This last period was really difficult for all of us but we never forgot of WikiToLearn. In spite of personal commitments and exams, the members of our community kept working day after day and now we see the results!

Electromagnetism is now ready!

In the first episode of “Meet the authors” we have come to know Dan, a long term contributor of ours. It is now a pleasure to announce that his book about electromagnetism is ready! Dan is one of the most active editors in our community and on our website he wrote several books on the italian portal: analysis, physics I, mechanics and electromagnetism! Kudos Daniele for your strong dedication to the project and for your contributions!

We have badges!

The tech team never stops, the platform is always at his best and our sysadmins work hard to provide you great services. When we had problems we were able to solve them very quickly and to get back on our feet! In this period

our devs worked on a long-term requested feature for our website: badges! Yeah, now WikiToLearn has badges! Since our project was born we were asked a way to certify an imported or reviewed book and to give its author/reviewer the proper merit. We are very happy to announce that this feature is now ready! When you donate a book to be imported, a proper tag will be associated to it on the website.

Professors always asked us a tag to certify their books authority. To accommodate this request now we have the “Reviewed” tag. Are you the author of a specific book and you would like it to be certified? Now with WikiToLearn you can! One step further to guarantee high-quality content and to monitor revisions on our dynamical textbooks!

Let’s celebrate!

We never forget where we belong: that’s why we remind you that during this week Akademy2017 is taking place in Almeria! Akademy is the annual conference of the KDE community. WikiToLearn was born under the KDE umbrella and still today we fell part of the KDE family. This year WikiToLearn is represented at Akademy by Vasudha, a GSoC student of ours working on Ruqola. Today we remember Akademy with extreme pleasure: two years ago, during Akademy2015 our project was officially born!

Since the first official announcement to the public, so much happened. We can consider ourselves satisfied for the hard work we did and for the initial outreach we had. People feedbacks pushed us to work better and better to improve functionalities and to satisfy users’ needs. In this period we had the occasion to spread the word about WikiToLearn and we could obtain substantial involvement in our projects. We are extremely grateful to all the members of our community for events organized, books donated for importation, reviews and creation of new material on the platform.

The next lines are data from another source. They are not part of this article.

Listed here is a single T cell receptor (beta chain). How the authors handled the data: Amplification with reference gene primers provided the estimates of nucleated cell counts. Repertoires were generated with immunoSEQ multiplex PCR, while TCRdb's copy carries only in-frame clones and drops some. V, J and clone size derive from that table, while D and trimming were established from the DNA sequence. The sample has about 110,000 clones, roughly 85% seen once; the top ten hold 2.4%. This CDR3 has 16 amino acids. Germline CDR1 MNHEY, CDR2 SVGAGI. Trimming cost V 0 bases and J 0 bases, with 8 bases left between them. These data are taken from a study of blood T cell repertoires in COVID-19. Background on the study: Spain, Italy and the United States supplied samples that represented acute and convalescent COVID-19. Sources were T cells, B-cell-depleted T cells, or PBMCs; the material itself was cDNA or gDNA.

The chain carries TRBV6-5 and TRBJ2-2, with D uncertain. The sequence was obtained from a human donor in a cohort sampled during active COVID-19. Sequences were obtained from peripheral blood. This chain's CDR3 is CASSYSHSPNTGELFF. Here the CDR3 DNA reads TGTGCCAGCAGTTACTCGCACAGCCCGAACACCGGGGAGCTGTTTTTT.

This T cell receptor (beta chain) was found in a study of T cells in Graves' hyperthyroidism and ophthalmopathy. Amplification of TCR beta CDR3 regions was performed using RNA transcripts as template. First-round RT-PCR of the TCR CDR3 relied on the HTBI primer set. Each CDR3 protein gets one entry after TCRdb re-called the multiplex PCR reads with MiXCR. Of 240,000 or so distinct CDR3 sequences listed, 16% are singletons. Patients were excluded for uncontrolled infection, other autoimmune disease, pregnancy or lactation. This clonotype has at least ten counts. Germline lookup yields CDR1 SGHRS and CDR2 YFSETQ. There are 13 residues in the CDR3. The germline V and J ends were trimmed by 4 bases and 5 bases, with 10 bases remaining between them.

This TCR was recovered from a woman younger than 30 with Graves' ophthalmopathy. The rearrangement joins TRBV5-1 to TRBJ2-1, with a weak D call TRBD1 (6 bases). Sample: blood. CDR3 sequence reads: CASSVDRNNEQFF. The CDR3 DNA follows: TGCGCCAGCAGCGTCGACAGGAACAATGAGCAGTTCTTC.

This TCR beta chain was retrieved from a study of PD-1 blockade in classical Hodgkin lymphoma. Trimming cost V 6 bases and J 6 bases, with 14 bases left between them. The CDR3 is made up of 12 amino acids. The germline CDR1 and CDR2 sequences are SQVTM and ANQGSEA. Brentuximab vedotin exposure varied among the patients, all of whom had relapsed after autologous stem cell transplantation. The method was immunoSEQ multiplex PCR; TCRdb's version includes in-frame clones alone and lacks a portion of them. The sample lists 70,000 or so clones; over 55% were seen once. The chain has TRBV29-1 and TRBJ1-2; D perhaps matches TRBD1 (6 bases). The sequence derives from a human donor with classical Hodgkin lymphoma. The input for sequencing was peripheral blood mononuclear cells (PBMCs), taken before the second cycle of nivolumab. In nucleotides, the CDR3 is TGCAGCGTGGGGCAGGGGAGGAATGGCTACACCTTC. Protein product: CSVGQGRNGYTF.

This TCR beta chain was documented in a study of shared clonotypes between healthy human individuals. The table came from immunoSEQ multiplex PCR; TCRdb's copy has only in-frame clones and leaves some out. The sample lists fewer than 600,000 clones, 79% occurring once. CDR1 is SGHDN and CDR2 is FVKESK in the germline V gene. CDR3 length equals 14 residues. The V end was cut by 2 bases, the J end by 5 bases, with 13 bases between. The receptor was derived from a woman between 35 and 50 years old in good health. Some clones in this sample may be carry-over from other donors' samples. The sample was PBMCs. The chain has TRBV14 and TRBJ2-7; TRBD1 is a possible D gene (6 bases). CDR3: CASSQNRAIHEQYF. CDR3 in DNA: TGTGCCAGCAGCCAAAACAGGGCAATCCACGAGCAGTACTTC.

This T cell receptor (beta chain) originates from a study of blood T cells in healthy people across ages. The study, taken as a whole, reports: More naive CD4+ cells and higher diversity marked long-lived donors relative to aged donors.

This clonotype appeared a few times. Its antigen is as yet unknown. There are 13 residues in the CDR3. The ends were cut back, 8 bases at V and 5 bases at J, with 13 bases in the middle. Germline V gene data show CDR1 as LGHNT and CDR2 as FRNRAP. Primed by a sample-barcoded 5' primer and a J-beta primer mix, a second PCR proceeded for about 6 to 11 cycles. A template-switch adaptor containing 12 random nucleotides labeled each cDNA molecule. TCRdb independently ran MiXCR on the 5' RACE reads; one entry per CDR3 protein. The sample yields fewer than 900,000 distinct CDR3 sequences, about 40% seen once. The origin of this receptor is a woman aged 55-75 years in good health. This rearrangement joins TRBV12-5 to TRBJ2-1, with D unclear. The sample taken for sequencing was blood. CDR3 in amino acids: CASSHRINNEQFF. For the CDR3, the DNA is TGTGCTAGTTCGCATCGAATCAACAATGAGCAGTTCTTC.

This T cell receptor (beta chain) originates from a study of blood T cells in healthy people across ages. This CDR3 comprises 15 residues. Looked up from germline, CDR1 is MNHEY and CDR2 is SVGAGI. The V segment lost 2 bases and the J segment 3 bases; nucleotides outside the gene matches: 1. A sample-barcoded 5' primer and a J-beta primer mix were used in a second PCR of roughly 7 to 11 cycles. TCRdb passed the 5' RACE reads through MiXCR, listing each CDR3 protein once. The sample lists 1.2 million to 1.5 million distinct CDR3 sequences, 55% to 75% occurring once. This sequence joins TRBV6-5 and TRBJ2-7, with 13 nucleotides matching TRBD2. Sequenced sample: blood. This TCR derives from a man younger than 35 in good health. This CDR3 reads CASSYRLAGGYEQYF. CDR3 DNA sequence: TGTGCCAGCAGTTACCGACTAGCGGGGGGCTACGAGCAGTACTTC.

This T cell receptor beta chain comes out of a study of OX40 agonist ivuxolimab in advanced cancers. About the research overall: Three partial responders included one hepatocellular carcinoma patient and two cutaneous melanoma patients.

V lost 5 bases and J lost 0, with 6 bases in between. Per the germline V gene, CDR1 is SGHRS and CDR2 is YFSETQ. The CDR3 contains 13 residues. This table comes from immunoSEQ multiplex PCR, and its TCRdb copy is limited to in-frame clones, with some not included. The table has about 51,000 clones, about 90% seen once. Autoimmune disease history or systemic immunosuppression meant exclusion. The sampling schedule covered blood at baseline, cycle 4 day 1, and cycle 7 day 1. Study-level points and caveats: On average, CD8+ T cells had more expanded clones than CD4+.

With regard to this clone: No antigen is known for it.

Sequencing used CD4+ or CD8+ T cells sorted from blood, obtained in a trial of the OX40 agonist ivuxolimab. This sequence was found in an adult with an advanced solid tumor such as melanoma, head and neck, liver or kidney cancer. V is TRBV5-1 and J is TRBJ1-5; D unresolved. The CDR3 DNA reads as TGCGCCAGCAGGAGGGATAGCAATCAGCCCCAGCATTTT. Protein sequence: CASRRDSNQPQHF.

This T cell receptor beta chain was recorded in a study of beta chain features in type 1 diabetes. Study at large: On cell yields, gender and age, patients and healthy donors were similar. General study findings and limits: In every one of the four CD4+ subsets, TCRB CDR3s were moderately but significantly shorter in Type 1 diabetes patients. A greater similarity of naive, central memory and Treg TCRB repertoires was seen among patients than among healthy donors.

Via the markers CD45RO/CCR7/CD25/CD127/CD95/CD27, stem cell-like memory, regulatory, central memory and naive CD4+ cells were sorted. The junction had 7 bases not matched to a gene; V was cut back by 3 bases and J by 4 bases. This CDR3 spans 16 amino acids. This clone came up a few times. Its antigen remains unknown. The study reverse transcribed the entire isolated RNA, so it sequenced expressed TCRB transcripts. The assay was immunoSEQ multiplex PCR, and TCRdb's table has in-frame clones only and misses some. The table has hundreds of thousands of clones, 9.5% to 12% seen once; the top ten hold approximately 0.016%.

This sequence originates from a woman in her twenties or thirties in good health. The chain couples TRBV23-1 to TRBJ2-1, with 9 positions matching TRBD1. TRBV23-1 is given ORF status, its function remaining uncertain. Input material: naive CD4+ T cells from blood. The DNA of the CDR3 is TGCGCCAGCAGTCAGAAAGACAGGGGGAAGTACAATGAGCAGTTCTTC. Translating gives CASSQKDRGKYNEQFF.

For us now it’s time to work even harder. During these two years we came up to realize what we were doing properly and what has to be modified. In the next few months we are working on communication and style improvements to enlarge our community.

Content creation and usability are the two main issues we are facing right now.  Any kind of user should be aware of what the platform offers and should be encouraged to write on it. WikiToLearn collects dynamical textbooks and in the incoming future this innovative feature of our product has to become our strength point!

 

We are working for you, WikiToLearn-ers! Stay tuned, spread the word, join.wikitolearn.org and start sharing your knowledge in a completely innovative way!

 

L'articolo Wiki, what’s going on? (Part 24-Badges and books) sembra essere il primo su Blogs from WikiToLearn.

Categories: FLOSS Project Planets

Catalin George Festila: Fix Gimp with python script.

Planet Python - Mon, 2017-07-24 06:24
Today I will show you how python language can help GIMP users.
From my point of view, Gimp does not properly import frames from GIF files.
This program imports GIF files in this way:

Using the python module, you can get the correct frames from the GIF file.
Here's my script that uses the python PIL module.
import sys
from PIL import Image, ImageSequence
try:
img = Image.open(sys.argv[1])
except IOError:
print "Cant load", infile
sys.exit(1)

pal = img.getpalette()
prev = img.convert('RGBA')
prev_dispose = True
for i, frame in enumerate(ImageSequence.Iterator(img)):
dispose = frame.dispose

if frame.tile:
x0, y0, x1, y1 = frame.tile[0][1]
if not frame.palette.dirty: